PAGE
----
Pen Pals 1: Appendix A – The Dutch

I don’t know how many of you were listening to Amazing Radio on Sunday afternoon. If you were, and you happened to catch the second half of Bethan Elfyn’s show, you may have also noticed the part where Beth took a break and some weird guy started talking about Dutch indie music. Well, I was that weird guy. In case you missed it and would like to hear it for yourself, you can listen again on the Bethan Elfyn Show page on amazingradio.co.uk (I start talking just before the 96 minute mark).

On the show, I covered some Dutch indie bands and one of my favorite Dutch labels. I only had time to talk about two bands, but if any of you remember our Dutch Week we had here a few years ago, you probably also remember that there are far more than two good Dutch bands. So, I promised I would write a post to highlight some of the other artists who, sadly, had to be left out of the final broadcast.

The first track I played was “Destroyers of Worlds” by The Sugarettes. Some of you may remember The Sugarettes from Dutch Week, at the time, they were pushing their first LP on Subroutine Records call Love and Other Perversities (a good album, which I still own, and one you should pick up). Earlier this year (March, I believe) The Sugarettes released a new LP, Destroyers of Worlds, which I’ve been listening to constantly for a couple of months now. If I were to pass judgment on it (which I will), I would say it’s a more mature work than Other Perversities was. They’ve really got the girl-fronted nerd rock thing down, and it’s working out nicely for them—kind of like if The Coathangers formed a Blondie tribute band. And if this sort of nerdy indie rock is your thing, you’ll definitely want to check out the various other projects The Sugarettes are involved with. Joep van Son has a few of them. We covered the boy-girl indie rock of The Very Sexuals a few years ago, but Joep is also a member of Nikoo a noise pop ensemble. He has also recently launched Waste No Fun, a collaborative indie pop project with Sydney-based illustrator Bas van Genugten, releasing a free lo-fi single every six weeks, which also offers limited edition prints of the artwork. The Sugarettes’ lead singer Mariska Louman also has a shoegaze-inspired band of her own called Iskaa and the Red Cars, who just recently released their first EP.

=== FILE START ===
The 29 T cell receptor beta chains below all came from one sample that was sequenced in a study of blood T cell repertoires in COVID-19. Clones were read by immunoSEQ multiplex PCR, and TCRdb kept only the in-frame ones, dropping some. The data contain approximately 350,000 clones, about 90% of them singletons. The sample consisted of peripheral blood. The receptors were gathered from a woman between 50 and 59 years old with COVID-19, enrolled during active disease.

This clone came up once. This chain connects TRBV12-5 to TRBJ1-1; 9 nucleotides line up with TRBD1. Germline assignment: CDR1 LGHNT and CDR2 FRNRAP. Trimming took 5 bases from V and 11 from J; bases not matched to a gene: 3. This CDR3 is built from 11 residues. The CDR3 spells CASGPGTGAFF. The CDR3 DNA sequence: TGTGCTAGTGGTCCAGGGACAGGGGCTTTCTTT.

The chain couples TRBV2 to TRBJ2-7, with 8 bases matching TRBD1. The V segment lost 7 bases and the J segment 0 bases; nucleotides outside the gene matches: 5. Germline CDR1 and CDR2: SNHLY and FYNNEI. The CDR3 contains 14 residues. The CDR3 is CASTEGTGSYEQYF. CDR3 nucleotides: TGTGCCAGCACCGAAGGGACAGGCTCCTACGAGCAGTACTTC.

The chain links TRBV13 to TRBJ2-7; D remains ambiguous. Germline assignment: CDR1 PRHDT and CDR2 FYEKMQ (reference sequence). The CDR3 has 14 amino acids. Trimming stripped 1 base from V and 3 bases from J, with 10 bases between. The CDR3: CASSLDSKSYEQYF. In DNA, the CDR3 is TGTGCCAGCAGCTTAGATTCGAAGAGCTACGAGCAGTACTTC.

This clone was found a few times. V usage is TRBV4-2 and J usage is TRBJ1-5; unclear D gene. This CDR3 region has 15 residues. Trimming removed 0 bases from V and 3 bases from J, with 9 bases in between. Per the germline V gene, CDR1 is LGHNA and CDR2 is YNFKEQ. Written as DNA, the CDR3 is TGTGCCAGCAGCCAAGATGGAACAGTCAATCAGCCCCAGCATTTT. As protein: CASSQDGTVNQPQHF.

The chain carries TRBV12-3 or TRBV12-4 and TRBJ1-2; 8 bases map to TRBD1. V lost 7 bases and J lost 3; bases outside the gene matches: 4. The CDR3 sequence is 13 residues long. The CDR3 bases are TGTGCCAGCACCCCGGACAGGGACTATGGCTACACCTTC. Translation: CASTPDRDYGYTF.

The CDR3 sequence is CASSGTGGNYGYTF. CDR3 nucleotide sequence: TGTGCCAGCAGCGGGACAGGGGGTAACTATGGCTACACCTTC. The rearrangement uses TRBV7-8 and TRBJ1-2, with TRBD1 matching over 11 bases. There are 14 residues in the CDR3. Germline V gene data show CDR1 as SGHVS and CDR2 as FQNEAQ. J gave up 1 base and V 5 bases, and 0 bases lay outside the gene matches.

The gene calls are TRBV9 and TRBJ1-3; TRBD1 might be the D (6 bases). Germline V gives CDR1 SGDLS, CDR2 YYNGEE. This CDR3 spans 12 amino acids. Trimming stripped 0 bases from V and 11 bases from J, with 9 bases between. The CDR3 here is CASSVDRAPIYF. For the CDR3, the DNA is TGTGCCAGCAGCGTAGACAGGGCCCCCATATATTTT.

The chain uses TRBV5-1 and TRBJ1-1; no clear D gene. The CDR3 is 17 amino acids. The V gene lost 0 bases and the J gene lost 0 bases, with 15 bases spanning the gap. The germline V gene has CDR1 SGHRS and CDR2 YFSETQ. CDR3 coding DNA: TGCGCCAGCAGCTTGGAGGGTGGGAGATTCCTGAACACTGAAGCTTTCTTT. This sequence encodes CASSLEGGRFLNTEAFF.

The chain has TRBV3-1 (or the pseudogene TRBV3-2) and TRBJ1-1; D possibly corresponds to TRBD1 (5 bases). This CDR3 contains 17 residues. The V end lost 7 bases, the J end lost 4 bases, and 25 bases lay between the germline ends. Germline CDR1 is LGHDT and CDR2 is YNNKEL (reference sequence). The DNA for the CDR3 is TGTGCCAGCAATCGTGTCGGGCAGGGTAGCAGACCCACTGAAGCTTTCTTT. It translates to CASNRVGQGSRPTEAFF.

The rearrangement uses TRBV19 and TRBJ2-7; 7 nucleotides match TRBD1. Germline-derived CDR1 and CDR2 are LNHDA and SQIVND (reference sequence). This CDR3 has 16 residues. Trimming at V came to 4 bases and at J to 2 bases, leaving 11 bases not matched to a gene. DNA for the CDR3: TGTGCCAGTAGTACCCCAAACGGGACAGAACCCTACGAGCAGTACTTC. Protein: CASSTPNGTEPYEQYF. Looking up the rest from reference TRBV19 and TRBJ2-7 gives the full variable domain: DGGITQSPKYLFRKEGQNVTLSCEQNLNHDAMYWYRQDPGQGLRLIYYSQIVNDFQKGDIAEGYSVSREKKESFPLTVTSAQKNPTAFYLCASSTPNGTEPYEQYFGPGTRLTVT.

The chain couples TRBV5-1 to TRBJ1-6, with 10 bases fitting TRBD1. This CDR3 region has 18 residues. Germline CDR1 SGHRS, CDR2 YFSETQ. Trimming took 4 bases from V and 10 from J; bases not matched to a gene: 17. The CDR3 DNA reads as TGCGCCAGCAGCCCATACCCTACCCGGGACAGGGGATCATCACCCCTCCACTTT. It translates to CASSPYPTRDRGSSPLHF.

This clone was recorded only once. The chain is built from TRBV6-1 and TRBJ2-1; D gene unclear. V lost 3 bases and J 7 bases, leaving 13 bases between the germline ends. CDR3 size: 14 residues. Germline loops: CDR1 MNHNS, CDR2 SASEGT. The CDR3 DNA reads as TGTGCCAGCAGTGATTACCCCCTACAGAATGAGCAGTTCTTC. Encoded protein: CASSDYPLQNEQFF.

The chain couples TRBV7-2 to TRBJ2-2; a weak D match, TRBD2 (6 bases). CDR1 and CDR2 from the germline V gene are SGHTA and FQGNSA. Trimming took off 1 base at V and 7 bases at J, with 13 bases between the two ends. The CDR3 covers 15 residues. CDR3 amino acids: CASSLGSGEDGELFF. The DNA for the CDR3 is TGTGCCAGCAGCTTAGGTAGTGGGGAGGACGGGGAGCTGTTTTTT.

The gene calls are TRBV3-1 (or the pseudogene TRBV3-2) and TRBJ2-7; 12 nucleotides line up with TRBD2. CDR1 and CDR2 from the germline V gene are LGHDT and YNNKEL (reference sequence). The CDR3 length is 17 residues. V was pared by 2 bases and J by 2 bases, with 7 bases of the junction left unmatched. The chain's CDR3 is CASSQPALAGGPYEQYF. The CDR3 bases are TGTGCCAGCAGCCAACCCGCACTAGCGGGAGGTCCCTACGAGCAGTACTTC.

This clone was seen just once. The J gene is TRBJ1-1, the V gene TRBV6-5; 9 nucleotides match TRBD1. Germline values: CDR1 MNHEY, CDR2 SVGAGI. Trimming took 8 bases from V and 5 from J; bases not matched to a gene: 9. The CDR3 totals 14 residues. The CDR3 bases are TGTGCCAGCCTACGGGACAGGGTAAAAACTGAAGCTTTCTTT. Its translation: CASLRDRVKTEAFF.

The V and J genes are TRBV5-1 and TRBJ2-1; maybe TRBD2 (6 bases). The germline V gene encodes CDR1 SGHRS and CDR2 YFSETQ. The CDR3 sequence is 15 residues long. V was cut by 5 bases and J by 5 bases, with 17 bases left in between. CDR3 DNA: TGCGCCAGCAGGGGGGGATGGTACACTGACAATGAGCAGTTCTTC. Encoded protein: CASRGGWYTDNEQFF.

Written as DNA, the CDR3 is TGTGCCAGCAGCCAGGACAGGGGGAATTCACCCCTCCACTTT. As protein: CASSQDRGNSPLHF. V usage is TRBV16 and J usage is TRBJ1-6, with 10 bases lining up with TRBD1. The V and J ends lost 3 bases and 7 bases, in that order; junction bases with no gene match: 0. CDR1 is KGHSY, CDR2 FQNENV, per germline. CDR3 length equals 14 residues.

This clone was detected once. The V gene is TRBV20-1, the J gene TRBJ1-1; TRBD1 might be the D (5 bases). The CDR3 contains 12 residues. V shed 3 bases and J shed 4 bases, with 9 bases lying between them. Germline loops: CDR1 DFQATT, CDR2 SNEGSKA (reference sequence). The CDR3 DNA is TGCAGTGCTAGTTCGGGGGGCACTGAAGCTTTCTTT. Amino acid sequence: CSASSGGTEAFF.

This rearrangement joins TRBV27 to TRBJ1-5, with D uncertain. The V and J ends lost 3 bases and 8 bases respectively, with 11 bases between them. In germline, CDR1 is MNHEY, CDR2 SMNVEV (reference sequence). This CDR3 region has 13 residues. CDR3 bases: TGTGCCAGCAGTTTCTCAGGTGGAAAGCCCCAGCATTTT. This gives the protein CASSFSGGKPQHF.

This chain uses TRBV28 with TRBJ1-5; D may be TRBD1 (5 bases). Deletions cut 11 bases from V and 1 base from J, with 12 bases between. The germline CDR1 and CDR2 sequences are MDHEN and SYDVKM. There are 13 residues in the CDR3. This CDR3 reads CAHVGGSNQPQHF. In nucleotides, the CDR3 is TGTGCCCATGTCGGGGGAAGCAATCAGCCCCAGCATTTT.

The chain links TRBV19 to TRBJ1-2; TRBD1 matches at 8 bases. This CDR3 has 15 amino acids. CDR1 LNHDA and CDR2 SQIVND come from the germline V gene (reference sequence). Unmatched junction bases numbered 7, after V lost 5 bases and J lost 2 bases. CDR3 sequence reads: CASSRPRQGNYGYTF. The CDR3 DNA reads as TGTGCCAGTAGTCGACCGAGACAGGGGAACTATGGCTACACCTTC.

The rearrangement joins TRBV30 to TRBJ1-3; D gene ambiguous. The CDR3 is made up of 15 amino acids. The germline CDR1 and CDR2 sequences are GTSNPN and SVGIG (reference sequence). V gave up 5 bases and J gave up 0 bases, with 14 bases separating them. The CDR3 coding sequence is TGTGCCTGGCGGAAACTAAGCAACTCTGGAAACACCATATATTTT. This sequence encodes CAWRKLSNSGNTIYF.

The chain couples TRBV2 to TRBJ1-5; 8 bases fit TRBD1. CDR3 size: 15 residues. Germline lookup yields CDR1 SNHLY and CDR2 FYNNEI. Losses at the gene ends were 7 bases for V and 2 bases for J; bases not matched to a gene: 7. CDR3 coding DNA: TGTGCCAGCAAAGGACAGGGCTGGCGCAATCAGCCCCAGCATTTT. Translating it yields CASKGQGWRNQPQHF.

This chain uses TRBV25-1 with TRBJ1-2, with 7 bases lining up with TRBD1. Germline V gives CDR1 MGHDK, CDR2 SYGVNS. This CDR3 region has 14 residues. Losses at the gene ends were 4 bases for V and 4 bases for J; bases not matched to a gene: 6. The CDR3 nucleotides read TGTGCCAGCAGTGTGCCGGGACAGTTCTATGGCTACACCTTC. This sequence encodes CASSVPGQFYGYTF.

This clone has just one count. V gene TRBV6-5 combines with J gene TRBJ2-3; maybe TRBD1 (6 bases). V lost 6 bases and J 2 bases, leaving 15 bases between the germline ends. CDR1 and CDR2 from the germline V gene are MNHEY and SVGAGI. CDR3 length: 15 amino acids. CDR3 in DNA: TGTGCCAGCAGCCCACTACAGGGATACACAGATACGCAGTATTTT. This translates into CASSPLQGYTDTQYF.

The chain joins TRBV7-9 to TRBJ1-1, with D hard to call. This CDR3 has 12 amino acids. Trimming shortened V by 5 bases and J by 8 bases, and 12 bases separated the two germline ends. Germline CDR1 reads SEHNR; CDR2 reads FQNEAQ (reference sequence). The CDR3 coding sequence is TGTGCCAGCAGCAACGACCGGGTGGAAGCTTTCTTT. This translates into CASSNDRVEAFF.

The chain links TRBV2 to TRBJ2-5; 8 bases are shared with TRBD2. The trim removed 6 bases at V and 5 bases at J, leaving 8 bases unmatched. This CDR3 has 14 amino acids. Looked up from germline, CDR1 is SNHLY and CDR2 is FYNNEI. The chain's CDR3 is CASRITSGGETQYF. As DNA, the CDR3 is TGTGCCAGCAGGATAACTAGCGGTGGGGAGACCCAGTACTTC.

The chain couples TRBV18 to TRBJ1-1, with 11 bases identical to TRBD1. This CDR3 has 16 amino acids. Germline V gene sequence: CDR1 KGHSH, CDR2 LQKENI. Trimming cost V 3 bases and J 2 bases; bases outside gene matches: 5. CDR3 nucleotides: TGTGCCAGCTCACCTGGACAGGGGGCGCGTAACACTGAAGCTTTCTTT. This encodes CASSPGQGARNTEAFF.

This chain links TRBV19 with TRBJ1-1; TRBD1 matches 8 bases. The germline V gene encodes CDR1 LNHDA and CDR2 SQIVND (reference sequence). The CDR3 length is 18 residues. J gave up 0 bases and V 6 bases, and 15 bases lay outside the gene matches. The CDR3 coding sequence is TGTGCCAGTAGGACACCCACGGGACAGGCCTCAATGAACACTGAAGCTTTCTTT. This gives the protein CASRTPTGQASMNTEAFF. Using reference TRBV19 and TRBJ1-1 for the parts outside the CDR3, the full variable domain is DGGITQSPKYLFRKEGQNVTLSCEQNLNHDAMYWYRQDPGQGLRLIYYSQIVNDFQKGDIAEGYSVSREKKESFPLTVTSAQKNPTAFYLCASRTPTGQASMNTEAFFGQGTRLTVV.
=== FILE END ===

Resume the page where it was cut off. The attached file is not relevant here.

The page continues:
And while we’re on the subject of Subroutine Records, they have recently released the first LP from noise rockers Space Siren. When I first heard Space Siren a couple of years ago, they had only ever released a seven inch, and that several years before I heard them. I just assumed that they had disbanded. I never expected to see an LP from them, nor did I expect it to be so well-worth the wait. The band’s debut LP, Mr Wagner, Please Give Us A Call, is on the noisier side of the Subroutine spectrum, certainly more so than The Sugarettes, but it’s far from being noise for the sake of noise. There is almost a sort of shimmering violence with a glamorous tinge about the ten tracks that make up Mr. Wagner, which is apparent in the video for the single “Oh My God, Someone Killed Kelly”, for instance. It’s sort of a shoegaze ethos with a post-riot grrrl attitude (think My Bloody Valentine covers “I Think I’m Paranoid” by Garbage).

Of course, it’s an unfortunate reality of the guest appearance business that you never have as much time as you want (or even need), especially if you’re as prone to enthusiasm as I am. (Seriously, I’ve written 600 words so far, and only really talked about two bands.) And one of the most heartbreaking cuts I had to make was an entire label, namely Snowstar Records. For those who prefer the softer side of DIY, Snowstar is a great place to look (though not always—you’ll also find things like the mid-’90s inspired indie rock of Lost Bear). We covered the lo-fi electronic folk of The Secret Love Parade a couple of years ago. Since then, in February, the girls released their second LP on Snowstar, Mary Looking Ready, which builds promisingly on their previous work, achieving a fuller and more singular sound than ever before while still maintaining the relaxed, almost conversational feel of their self-titled debut LP.